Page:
BOISE, Idaho — A long debate took place in the Idaho House this morning over the next year's K-12 public school budget. The $1.1 billion bill designated for teacher salaries ultimately ended in a tie vote 34-34, causing it to fail.
This is the third time this session that the House has turned down education budget bills because of fears and concerns of social justice teachings in the classroom.
Those opposed said the bill focuses more on “critical race theory” being promoted and taught in public schools the bill funds.
“We need to fund our teachers but we need to protect our teachers for being forced to teach this garbage of social justice including critical race theory,” Representative Heather Scott (R.) said.
Those in favor stated this bill is meant to pay Idaho teachers their salaries
“I would like to remind the body; this is about paying our teachers. If you want to discuss curriculum choices or things that need to be addressed and choices that are made by districts, this is not your budget. This is about paying our teachers who are good people and deserve our support.”
Legislators who are also teachers tried to assure their colleagues that all Idaho teachers are following the approved state education standards.
“I don’t have time to teach critical race theory. Are you kidding me? I have to just prepare my content for the next day. This whole discussion on critical race theory coming into classrooms this year, that's nuts. The problem with this budget is that it's too short because teachers are working too hard not being compensated enough,” Rep. John McCrostie (D) said.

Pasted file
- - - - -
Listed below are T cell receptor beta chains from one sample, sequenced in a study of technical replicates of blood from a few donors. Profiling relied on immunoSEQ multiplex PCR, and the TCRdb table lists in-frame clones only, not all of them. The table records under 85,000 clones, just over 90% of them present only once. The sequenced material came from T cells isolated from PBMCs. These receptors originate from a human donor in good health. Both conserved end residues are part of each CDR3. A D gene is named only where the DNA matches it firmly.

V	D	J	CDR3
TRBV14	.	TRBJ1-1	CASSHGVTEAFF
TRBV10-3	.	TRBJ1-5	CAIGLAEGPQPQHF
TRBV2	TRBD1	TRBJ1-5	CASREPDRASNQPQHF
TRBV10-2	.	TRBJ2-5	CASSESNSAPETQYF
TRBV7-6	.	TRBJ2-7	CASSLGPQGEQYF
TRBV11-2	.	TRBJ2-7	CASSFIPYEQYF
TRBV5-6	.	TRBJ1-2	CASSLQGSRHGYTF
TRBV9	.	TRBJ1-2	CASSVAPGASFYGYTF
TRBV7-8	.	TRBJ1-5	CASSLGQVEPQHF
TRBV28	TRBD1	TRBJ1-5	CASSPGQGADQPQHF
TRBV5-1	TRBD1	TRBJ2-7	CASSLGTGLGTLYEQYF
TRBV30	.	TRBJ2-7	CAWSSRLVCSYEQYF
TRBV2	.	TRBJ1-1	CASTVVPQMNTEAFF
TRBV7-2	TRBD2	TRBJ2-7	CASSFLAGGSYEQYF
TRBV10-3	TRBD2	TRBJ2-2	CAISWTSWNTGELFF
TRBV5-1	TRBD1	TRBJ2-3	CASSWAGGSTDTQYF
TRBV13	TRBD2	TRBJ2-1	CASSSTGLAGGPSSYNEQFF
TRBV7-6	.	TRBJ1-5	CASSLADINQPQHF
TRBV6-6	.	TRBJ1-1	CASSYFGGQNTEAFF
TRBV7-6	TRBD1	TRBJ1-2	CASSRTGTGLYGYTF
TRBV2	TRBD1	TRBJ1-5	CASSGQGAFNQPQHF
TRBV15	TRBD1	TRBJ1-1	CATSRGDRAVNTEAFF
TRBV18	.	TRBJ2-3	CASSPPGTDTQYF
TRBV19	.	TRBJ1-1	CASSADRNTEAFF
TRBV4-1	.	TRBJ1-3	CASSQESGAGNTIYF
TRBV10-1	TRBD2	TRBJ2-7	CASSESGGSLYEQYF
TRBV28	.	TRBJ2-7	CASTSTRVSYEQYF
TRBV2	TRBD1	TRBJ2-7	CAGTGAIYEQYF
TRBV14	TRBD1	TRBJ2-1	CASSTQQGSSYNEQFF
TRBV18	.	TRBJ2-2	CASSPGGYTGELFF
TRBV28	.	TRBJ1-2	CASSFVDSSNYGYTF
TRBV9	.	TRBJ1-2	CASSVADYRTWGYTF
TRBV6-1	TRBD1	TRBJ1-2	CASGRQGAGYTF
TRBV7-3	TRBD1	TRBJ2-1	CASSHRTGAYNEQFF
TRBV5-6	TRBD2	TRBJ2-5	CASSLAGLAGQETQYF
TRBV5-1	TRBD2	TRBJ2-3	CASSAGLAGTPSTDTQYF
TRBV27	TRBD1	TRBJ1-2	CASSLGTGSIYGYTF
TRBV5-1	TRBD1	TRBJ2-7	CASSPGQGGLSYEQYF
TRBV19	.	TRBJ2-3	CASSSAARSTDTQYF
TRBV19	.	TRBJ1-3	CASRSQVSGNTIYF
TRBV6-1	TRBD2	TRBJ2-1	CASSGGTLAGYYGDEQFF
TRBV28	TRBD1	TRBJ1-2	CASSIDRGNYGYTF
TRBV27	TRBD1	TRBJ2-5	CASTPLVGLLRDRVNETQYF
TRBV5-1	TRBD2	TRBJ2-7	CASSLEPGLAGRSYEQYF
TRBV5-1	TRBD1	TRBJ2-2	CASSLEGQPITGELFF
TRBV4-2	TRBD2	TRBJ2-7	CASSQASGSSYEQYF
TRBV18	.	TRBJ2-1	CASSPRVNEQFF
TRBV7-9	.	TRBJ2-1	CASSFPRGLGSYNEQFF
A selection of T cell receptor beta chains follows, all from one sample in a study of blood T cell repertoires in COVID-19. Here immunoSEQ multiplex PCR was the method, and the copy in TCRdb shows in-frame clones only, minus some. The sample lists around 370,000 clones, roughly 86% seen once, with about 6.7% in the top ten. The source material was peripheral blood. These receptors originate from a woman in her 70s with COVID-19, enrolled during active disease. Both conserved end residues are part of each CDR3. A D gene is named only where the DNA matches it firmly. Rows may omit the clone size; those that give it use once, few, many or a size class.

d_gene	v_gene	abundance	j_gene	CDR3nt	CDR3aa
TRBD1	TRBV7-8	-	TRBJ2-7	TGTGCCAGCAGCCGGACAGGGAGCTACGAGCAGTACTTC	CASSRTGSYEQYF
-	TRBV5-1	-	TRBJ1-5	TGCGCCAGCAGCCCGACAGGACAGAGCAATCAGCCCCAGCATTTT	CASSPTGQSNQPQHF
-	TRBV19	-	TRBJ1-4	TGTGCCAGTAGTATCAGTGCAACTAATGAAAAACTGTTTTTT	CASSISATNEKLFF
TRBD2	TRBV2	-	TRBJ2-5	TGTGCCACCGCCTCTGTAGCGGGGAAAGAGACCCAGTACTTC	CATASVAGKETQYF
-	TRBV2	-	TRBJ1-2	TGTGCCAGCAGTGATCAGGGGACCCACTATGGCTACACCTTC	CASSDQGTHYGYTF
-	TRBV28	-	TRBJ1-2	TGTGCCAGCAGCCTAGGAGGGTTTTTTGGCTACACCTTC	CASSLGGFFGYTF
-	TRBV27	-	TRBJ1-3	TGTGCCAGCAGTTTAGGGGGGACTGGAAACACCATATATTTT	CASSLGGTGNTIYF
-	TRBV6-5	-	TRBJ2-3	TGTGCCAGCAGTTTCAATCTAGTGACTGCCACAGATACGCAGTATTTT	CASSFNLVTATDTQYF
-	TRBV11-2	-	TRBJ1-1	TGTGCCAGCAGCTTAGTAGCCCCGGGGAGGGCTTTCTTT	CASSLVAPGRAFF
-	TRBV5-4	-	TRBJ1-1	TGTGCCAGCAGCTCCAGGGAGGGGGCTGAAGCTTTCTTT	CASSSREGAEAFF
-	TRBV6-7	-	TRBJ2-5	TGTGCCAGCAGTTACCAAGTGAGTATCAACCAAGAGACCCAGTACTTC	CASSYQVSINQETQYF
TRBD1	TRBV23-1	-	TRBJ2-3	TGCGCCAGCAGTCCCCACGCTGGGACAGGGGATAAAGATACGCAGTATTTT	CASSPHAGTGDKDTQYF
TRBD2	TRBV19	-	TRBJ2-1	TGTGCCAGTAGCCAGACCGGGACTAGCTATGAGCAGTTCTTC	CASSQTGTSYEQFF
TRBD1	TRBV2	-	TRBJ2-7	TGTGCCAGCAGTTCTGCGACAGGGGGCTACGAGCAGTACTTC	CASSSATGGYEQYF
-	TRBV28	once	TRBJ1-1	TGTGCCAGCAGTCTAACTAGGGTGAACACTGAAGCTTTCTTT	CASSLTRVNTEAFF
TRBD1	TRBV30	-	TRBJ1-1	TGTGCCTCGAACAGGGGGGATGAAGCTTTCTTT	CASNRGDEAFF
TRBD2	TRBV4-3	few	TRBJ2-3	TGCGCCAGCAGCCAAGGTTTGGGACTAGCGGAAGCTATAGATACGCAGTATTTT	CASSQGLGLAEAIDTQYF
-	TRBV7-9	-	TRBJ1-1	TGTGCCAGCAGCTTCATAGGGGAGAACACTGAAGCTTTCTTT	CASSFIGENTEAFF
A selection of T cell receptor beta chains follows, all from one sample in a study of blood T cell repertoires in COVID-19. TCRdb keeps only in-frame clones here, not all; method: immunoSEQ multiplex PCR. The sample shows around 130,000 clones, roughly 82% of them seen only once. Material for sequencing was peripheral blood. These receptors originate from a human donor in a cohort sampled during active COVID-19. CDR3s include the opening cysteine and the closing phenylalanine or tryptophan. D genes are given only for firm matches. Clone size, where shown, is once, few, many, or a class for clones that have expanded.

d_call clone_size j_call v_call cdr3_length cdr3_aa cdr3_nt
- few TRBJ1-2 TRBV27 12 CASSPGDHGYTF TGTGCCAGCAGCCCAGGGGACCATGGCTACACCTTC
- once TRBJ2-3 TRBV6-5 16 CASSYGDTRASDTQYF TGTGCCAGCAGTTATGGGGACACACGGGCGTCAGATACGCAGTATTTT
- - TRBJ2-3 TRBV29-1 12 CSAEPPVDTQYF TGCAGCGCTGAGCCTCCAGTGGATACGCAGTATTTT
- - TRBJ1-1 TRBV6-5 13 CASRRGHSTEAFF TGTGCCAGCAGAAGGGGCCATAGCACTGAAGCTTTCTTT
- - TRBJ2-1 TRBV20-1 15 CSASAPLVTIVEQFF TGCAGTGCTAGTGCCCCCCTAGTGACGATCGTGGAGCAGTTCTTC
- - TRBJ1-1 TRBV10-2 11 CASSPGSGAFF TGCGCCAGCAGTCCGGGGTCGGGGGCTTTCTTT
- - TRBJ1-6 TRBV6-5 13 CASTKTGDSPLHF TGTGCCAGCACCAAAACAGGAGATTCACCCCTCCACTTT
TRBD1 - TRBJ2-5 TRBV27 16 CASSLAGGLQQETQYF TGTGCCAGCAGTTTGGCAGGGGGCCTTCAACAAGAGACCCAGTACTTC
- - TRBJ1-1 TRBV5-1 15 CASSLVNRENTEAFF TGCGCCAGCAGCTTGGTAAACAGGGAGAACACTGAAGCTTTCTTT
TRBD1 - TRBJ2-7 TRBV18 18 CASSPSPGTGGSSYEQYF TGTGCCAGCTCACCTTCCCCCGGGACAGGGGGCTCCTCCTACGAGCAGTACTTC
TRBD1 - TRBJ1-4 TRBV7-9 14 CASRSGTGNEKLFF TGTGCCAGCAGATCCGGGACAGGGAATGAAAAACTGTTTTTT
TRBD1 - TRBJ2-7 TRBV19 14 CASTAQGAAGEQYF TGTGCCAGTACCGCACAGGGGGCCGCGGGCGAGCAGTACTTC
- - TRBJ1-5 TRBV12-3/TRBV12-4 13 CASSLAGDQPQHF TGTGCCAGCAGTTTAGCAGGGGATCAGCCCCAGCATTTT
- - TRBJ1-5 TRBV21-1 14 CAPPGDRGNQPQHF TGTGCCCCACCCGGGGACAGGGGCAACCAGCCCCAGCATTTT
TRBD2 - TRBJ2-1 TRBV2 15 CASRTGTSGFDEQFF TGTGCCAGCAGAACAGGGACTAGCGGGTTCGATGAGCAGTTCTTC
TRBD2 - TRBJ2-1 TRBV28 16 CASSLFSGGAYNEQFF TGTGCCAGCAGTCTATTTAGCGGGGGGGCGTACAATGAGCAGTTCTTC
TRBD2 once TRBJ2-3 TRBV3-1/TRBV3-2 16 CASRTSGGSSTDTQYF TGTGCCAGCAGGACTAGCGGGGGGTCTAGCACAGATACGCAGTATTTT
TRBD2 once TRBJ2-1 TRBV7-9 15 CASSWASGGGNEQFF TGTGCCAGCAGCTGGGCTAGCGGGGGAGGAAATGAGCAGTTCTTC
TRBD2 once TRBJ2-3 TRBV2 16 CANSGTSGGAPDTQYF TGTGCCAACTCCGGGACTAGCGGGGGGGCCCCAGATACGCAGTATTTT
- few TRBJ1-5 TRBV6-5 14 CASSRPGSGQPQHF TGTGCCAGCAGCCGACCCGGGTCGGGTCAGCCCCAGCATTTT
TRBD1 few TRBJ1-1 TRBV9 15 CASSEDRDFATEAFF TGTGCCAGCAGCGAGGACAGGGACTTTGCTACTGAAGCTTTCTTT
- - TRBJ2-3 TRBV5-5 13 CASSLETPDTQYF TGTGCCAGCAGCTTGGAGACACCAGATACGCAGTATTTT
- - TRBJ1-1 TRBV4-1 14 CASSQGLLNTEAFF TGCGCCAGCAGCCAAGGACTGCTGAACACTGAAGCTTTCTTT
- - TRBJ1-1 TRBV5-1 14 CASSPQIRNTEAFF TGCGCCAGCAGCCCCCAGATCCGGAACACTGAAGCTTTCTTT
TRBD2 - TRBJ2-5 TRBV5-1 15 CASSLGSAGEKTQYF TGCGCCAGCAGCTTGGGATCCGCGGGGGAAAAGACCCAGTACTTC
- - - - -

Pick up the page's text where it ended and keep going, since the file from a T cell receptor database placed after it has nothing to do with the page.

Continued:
With the tie vote, the bill returns to the joint budget committee where dissenting lawmakers want a re-write.
“I believe this needs to be returned to JFAC to add a policy that prohibits discrimination and prohibits teaching that the discrimination on the basis of race or sex is a good thing for our children to hear,” Rep. Wendy Horman (R) said.
It should be noted, all curriculum decisions in Idaho are made at the local level by individual school districts.
Before the vote took place, Rep. Rick Youngblood told the House that putting a stop to the bill would mean there likely will be a lot more work that needs to be done in order to create a new version, which could extend the legislative session even longer.